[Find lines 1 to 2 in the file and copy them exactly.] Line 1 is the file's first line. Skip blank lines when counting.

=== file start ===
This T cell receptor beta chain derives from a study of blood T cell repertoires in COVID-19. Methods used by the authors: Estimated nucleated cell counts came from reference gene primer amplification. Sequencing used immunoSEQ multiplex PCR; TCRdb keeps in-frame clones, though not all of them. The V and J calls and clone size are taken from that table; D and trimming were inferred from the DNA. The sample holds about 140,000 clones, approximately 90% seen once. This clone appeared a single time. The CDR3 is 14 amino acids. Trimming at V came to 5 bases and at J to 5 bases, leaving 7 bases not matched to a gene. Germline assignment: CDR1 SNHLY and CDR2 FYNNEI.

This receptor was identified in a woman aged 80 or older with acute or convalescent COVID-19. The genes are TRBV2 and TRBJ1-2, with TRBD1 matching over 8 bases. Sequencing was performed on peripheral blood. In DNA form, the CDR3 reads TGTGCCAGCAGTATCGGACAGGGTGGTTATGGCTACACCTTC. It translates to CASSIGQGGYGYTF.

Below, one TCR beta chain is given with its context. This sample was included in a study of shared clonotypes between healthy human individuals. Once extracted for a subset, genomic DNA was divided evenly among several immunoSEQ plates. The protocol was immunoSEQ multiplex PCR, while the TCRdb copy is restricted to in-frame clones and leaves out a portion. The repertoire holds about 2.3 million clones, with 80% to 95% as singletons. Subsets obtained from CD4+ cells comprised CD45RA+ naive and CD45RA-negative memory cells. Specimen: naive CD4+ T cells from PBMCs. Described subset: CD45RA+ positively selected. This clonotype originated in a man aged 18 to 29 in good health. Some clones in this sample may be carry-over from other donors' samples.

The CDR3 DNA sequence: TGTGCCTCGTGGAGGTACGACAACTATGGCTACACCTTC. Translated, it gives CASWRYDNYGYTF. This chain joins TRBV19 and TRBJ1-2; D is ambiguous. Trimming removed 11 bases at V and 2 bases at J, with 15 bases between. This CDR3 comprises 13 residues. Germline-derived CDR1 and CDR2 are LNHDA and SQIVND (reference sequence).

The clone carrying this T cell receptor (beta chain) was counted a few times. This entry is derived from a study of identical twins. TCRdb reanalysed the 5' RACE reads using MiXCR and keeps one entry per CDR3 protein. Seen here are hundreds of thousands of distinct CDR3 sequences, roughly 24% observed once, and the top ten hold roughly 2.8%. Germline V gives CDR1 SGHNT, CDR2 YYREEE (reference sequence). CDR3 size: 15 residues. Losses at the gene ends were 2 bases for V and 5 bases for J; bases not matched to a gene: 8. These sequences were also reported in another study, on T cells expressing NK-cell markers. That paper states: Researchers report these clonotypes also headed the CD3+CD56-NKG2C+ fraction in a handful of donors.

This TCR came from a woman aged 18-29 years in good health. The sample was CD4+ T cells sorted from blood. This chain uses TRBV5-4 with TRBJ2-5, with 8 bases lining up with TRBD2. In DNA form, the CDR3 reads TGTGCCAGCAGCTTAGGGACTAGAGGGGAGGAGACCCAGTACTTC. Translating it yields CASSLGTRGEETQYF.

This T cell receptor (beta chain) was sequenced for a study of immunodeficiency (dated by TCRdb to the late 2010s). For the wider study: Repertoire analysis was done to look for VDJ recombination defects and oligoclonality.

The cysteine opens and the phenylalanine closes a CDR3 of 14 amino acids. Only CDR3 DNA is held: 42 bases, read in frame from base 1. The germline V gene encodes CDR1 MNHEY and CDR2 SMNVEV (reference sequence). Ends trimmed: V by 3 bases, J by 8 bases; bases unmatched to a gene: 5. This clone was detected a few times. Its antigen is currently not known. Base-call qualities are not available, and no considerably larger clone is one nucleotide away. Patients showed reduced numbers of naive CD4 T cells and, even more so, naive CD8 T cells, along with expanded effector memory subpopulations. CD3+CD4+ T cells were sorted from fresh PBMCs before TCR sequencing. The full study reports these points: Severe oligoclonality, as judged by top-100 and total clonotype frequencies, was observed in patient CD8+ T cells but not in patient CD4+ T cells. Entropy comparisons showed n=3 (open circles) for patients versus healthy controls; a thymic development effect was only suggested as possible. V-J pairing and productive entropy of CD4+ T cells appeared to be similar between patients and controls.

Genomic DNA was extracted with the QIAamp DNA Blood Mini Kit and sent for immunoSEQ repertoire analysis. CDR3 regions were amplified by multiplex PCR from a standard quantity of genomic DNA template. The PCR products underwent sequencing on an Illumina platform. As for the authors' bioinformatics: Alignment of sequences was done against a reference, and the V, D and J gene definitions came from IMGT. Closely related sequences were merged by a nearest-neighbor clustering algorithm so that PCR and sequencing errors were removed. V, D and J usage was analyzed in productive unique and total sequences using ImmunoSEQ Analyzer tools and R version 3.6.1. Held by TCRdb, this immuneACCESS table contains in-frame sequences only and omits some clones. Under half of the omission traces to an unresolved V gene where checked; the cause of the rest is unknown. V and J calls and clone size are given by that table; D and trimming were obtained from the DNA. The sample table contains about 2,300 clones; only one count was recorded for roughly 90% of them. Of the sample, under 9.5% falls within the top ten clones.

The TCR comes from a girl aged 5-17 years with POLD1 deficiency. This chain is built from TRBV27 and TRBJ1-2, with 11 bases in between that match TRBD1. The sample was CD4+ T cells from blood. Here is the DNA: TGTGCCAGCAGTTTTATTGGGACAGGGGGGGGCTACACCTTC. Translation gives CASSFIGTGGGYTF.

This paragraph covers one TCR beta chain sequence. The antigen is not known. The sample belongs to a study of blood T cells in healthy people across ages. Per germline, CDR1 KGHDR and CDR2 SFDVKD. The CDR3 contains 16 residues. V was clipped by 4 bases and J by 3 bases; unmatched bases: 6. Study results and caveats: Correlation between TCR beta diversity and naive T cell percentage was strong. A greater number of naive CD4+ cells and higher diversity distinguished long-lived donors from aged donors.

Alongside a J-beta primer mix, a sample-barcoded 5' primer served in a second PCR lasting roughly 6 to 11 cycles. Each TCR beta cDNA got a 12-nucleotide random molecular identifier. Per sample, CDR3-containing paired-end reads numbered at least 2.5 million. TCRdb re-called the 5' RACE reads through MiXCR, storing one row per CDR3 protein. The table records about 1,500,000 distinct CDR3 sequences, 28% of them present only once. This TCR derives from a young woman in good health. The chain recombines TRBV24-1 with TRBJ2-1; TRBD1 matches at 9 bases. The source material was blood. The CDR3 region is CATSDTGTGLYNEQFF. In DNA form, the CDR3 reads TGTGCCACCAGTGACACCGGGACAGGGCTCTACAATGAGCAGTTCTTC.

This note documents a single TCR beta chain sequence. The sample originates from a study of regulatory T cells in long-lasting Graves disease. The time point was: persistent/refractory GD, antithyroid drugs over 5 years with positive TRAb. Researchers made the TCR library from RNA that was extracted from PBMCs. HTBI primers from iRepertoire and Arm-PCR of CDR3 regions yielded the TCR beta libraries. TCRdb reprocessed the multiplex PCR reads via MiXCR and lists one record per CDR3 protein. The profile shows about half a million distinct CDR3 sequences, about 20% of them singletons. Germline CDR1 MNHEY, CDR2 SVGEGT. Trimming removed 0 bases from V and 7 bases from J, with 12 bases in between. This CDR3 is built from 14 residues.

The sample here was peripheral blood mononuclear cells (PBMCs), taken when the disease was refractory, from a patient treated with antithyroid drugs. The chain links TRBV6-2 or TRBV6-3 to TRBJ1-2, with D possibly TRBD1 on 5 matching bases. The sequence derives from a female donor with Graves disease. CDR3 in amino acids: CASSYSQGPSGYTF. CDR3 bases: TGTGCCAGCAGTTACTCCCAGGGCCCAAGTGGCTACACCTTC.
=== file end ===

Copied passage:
This T cell receptor beta chain derives from a study of blood T cell repertoires in COVID-19. Methods used by the authors: Estimated nucleated cell counts came from reference gene primer amplification. Sequencing used immunoSEQ multiplex PCR; TCRdb keeps in-frame clones, though not all of them. The V and J calls and clone size are taken from that table; D and trimming were inferred from the DNA. The sample holds about 140,000 clones, approximately 90% seen once. This clone appeared a single time. The CDR3 is 14 amino acids. Trimming at V came to 5 bases and at J to 5 bases, leaving 7 bases not matched to a gene. Germline assignment: CDR1 SNHLY and CDR2 FYNNEI.

This receptor was identified in a woman aged 80 or older with acute or convalescent COVID-19. The genes are TRBV2 and TRBJ1-2, with TRBD1 matching over 8 bases. Sequencing was performed on peripheral blood. In DNA form, the CDR3 reads TGTGCCAGCAGTATCGGACAGGGTGGTTATGGCTACACCTTC. It translates to CASSIGQGGYGYTF.